Let's say I want a new enzyme activity that does not exist in nature. Natural enzymes are very specific, but often you can find that an enzyme will catalyze a reaction similar to but different from the one that it is designed to catalyze but at a thousand or ten thousand times slower rate. OK, if we can make up a sensitive assay for the enzyme activity then we can tell if a group of cells on a plate is generating an enzyme that performs the desired activity or not (it needs to be sensitive enough to see very low levels of activity). Now, let's put the gene for the enzyme that does not work very well for our desired activity on a plasmid. Next, let's replace the DNA that codes for the active site of the enzyme with a random library of mutant sequences. These sequences may each contain a few mutations on average in the active site region. We can synthetically put random bases into oligonucleotides when we make them, and then splice these into our gene to generate these libraries. Now we put the library into E. coli for example and express the gene. We screen many colonies and look for the few that making enzymes with a larger amount of our desired activity. We take the plasmid out of these, use error prone PCR (just PCR with a high rate of sticking in the wrong base) to amplify the region of the gene involved in the active site, make a new library by splicing this back into our plasmid with the original enzyme sequence and do it all again. We can keep doing this until we get an enzyme with a high activity for our desired reaction.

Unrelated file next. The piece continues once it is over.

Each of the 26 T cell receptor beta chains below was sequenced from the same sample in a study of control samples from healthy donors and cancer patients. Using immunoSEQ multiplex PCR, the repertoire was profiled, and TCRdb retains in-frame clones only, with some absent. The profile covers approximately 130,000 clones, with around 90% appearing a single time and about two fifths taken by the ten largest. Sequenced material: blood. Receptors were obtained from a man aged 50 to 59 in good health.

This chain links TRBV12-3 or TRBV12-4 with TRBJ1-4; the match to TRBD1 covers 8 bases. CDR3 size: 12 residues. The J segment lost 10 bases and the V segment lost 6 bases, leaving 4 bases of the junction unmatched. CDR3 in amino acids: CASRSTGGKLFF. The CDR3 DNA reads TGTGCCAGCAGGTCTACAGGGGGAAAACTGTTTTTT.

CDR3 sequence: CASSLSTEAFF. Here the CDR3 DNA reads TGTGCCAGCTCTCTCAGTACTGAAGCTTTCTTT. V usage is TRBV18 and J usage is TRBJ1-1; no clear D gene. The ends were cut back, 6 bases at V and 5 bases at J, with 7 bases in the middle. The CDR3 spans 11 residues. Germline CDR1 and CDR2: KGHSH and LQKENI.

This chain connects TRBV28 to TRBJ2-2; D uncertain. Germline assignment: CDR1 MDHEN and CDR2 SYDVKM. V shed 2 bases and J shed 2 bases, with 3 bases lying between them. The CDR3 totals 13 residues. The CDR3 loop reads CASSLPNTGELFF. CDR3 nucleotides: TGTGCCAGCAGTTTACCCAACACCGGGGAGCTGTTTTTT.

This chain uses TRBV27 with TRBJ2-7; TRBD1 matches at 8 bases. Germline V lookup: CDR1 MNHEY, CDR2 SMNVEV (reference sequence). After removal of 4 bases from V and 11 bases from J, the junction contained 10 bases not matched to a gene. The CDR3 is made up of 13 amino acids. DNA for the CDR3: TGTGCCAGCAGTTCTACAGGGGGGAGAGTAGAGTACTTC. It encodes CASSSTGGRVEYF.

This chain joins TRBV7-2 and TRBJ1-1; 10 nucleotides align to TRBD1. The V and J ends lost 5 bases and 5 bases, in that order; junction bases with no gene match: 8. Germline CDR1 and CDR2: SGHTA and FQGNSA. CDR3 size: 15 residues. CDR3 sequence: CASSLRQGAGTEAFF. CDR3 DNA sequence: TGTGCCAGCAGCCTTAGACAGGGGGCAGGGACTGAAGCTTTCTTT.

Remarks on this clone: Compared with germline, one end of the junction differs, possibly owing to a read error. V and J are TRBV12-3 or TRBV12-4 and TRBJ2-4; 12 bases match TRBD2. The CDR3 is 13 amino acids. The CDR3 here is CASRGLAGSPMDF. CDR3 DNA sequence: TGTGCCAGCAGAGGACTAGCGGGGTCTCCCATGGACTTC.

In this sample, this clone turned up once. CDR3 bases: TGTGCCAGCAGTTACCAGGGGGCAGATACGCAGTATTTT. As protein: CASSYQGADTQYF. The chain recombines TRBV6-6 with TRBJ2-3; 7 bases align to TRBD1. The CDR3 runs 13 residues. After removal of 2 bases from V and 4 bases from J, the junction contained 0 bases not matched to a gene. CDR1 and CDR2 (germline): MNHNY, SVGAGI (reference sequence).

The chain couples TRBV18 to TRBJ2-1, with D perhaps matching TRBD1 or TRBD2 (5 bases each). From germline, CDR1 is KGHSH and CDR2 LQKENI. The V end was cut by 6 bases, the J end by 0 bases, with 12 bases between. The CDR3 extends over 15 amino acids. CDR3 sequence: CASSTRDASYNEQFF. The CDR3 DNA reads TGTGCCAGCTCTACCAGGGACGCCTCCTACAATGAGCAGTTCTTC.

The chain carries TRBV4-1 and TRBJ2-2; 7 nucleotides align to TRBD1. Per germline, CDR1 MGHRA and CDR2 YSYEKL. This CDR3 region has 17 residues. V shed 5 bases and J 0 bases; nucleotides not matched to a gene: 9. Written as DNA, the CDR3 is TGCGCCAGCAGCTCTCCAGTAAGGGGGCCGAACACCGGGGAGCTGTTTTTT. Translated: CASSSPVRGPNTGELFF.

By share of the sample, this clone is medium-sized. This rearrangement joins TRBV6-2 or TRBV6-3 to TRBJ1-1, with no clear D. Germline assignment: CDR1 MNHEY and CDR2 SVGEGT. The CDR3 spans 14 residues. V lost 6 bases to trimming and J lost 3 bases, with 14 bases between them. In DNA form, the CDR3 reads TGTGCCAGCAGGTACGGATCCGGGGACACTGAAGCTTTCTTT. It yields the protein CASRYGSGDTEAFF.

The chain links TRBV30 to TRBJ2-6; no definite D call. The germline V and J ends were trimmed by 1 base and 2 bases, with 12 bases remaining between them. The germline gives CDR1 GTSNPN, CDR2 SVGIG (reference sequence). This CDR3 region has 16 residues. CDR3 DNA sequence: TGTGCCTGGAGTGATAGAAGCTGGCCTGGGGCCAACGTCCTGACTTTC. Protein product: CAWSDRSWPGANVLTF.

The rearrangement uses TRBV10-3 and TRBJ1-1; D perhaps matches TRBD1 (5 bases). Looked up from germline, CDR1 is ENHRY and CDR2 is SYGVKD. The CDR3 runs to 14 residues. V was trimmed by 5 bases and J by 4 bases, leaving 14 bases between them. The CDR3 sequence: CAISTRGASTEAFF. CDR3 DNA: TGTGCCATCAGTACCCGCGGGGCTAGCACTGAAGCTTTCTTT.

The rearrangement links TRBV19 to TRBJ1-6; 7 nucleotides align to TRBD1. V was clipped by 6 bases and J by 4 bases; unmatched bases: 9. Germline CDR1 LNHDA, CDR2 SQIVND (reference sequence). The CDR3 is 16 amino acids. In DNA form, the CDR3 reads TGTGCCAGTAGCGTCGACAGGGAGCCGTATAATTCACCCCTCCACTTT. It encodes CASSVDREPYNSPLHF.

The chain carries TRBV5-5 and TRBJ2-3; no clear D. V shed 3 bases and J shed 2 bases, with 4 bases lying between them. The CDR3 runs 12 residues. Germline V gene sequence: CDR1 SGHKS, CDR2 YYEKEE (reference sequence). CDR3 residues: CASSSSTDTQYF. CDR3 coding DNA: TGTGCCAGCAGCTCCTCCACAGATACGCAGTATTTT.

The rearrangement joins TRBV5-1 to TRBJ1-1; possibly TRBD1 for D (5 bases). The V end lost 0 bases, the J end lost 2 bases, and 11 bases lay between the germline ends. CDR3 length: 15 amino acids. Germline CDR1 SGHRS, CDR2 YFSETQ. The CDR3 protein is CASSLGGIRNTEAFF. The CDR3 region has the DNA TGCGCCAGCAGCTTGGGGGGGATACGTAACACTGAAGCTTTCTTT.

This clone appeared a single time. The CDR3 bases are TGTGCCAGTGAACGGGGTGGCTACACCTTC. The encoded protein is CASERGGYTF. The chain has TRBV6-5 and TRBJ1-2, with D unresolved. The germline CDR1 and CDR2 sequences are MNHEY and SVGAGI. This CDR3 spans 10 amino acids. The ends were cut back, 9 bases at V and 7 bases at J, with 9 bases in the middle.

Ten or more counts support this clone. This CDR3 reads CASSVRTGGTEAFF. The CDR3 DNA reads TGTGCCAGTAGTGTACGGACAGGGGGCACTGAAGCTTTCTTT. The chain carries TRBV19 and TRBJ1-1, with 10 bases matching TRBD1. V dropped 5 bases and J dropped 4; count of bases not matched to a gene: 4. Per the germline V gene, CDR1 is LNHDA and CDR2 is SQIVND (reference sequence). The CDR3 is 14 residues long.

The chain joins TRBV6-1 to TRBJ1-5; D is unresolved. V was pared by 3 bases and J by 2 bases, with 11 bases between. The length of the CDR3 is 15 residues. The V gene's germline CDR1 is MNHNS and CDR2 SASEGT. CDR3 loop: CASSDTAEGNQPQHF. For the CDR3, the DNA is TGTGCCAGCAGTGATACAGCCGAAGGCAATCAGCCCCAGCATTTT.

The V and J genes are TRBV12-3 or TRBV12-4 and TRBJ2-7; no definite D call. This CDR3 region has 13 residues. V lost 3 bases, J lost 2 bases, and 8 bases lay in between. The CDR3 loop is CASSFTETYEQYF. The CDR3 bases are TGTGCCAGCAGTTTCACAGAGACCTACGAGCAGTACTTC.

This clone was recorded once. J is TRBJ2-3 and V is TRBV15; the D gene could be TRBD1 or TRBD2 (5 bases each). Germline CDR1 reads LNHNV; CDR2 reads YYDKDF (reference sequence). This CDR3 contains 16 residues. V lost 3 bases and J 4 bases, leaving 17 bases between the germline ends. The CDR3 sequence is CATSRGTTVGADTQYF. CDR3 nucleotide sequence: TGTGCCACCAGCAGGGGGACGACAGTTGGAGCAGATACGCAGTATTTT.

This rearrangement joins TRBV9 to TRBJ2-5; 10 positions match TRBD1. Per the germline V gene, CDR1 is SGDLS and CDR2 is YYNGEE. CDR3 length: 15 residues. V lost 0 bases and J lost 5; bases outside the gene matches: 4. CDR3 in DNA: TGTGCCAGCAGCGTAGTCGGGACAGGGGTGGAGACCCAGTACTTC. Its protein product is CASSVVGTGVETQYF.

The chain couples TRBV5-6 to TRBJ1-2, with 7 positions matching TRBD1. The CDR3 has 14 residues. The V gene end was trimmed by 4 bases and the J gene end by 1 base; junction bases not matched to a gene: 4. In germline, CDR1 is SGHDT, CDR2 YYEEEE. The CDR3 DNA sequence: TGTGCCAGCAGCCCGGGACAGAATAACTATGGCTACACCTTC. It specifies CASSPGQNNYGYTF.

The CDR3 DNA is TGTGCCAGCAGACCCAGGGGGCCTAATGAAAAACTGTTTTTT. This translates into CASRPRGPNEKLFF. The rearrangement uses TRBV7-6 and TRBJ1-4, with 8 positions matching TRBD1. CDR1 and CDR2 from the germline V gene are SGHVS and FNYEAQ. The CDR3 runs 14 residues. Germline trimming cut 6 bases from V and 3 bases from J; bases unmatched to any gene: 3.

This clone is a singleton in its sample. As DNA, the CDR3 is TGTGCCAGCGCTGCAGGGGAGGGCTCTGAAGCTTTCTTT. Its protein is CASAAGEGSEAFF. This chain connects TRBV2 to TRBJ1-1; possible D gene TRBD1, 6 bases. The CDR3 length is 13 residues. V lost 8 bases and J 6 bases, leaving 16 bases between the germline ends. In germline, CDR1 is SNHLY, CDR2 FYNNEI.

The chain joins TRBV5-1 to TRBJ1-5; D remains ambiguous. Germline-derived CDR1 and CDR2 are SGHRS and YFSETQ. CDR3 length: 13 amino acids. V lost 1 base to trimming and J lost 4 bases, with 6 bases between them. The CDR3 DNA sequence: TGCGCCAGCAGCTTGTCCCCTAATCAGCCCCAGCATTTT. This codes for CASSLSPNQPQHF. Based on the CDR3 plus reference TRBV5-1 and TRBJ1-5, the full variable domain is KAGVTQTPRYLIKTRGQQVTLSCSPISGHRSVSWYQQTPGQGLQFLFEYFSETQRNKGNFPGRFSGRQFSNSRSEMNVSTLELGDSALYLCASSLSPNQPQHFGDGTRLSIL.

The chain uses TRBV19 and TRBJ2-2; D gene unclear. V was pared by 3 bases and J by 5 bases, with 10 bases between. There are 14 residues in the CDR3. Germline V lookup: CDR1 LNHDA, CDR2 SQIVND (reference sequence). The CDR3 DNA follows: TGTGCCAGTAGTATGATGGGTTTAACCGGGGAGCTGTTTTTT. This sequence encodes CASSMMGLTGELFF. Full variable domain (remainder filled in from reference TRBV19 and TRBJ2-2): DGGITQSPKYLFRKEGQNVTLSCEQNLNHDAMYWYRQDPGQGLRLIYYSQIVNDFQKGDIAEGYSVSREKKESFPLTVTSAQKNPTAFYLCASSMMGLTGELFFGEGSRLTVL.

This overcomes the problems with natural selection procedures. We are specifically selecting for an enzyme with an activity of interest. When we get it, we know it will be encoded on our plasmid (easy to recover and move to expression systems for production). Finally, we can make the rate of mutation as high as we want without killing the cell since the high rate of mutation only applies to the gene on the plasmid, not all the essential genes in the cell.